Business challenges are not like wine and cheese….

Over the past few months, I have had scores of discussions with people working in and providing services to Private Equity Firms.  The conversations have been interesting and focused on questioning and challenging the status quo.  I thought it would be fair and appropriate to summarize the themes of the conversations for your consideration.

Business challenges are not like wine and cheese…. but more like bread and milk– they are common, but don’t get better with time…

These are the most frequently discussed and vexing themes….

  1. The strike zone is expanding- Longer holds don’t generally seem to represent additional opportunity for incremental growth and development- but place extraordinary pressure for returns and maintaining expected IRR’s for investors… creating additional risk with little prospect for incremental reward
  2. Velocity on the sell side is emanating from A companies, while B’s sit and search for a way out…Plentiful debt and plentiful equity in search of the A companies, make this segment of the market hypercompetitive and Strategics, PE firms and lenders are in the quest to provide a value add- and make their green money even brighter and shinier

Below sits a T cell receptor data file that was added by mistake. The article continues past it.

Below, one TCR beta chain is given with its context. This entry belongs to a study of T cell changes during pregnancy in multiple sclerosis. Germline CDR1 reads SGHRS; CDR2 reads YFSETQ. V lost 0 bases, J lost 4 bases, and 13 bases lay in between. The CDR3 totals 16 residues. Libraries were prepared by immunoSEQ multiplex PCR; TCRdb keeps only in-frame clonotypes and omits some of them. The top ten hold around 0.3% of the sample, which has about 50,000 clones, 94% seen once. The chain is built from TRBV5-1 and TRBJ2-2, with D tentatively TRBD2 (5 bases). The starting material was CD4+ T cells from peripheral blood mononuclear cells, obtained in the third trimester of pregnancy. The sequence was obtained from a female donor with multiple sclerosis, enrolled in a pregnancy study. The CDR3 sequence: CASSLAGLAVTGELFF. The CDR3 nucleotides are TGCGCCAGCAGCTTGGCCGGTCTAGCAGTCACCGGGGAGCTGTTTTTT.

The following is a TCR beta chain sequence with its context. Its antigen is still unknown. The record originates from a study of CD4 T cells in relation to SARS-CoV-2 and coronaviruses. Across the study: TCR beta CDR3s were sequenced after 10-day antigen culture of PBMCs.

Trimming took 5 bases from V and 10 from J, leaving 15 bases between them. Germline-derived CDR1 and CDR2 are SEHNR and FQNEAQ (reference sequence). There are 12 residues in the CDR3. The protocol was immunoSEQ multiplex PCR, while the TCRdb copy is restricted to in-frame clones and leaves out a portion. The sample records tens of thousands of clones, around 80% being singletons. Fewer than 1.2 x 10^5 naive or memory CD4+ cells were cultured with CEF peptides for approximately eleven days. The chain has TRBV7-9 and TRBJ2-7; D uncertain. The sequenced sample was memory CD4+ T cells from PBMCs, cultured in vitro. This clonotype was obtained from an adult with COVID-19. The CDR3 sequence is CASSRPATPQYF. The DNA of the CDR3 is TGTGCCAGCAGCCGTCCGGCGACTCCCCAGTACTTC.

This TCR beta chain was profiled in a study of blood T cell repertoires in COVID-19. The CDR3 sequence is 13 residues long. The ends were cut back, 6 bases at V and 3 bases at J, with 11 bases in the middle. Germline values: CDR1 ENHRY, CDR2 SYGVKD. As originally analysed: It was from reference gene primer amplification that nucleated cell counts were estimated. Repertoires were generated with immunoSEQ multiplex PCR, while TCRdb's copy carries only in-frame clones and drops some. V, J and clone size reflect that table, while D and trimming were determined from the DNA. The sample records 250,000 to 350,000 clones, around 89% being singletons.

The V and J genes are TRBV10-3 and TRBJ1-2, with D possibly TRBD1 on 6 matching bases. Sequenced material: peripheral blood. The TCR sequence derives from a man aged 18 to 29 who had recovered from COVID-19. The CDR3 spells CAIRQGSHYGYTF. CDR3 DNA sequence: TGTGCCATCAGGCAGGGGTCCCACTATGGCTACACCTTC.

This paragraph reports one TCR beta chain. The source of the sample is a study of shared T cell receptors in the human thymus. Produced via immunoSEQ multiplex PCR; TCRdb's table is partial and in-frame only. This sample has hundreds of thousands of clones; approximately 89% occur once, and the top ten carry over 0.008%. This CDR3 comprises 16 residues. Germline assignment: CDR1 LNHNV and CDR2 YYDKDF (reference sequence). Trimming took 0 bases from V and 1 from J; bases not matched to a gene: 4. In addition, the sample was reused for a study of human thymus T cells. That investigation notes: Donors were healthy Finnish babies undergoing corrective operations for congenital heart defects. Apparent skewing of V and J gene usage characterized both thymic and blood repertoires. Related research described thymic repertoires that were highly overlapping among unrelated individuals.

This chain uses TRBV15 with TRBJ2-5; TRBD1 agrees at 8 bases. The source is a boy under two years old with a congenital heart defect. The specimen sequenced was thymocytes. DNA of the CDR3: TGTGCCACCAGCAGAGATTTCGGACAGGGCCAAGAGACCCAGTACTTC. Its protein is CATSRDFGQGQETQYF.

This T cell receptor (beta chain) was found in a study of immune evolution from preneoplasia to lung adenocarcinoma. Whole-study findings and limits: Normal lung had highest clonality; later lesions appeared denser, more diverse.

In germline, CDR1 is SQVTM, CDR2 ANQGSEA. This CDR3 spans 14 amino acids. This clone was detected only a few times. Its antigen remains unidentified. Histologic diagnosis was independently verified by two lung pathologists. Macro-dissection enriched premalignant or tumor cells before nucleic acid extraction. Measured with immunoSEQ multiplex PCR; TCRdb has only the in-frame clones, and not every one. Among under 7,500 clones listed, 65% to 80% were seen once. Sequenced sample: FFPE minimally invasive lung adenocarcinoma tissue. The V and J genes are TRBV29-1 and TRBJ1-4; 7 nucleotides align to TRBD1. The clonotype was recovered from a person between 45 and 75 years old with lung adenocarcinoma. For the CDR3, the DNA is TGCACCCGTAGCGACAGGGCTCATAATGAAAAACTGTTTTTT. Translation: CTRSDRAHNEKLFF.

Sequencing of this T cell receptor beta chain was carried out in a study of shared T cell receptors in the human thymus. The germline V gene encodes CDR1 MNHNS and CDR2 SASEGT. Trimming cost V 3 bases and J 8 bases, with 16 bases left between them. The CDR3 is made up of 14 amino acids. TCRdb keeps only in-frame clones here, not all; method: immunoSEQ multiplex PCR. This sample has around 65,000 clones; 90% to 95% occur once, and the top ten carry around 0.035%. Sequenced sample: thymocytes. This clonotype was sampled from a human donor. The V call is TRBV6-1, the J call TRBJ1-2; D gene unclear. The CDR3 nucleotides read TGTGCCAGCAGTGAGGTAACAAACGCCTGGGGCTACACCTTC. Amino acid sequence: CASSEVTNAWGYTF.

3. Everyone has them, few like to acknowledge it. Every portfolio has a “bottom 50%”– those companies that are under achieving expectations, or underperforming on an absolute basis.  The surest way to make money is to not lose any.  But, the time energy and attention placed on the challenged companies, tends to be a trap that saps attention from the higher performing companies that likely have an opportunity to outperform
  4. Management teams have been built and curated to focus on growth and development and set up for the exit…. but most don’t have significant successful experience in dealing with types of challenges presented by the “bottom 50%”
  5. Quality information is elusive.  It is a challenge to sustain a focus on relevant, reliable and readily available information to effectively run the business.  This delays or impedes problem recognition and response- and in some cases does not promote confidence in the strategies and steps necessary to “get out from under”- at the very time confidence and resolve is critical to break the cycle and drive improvements
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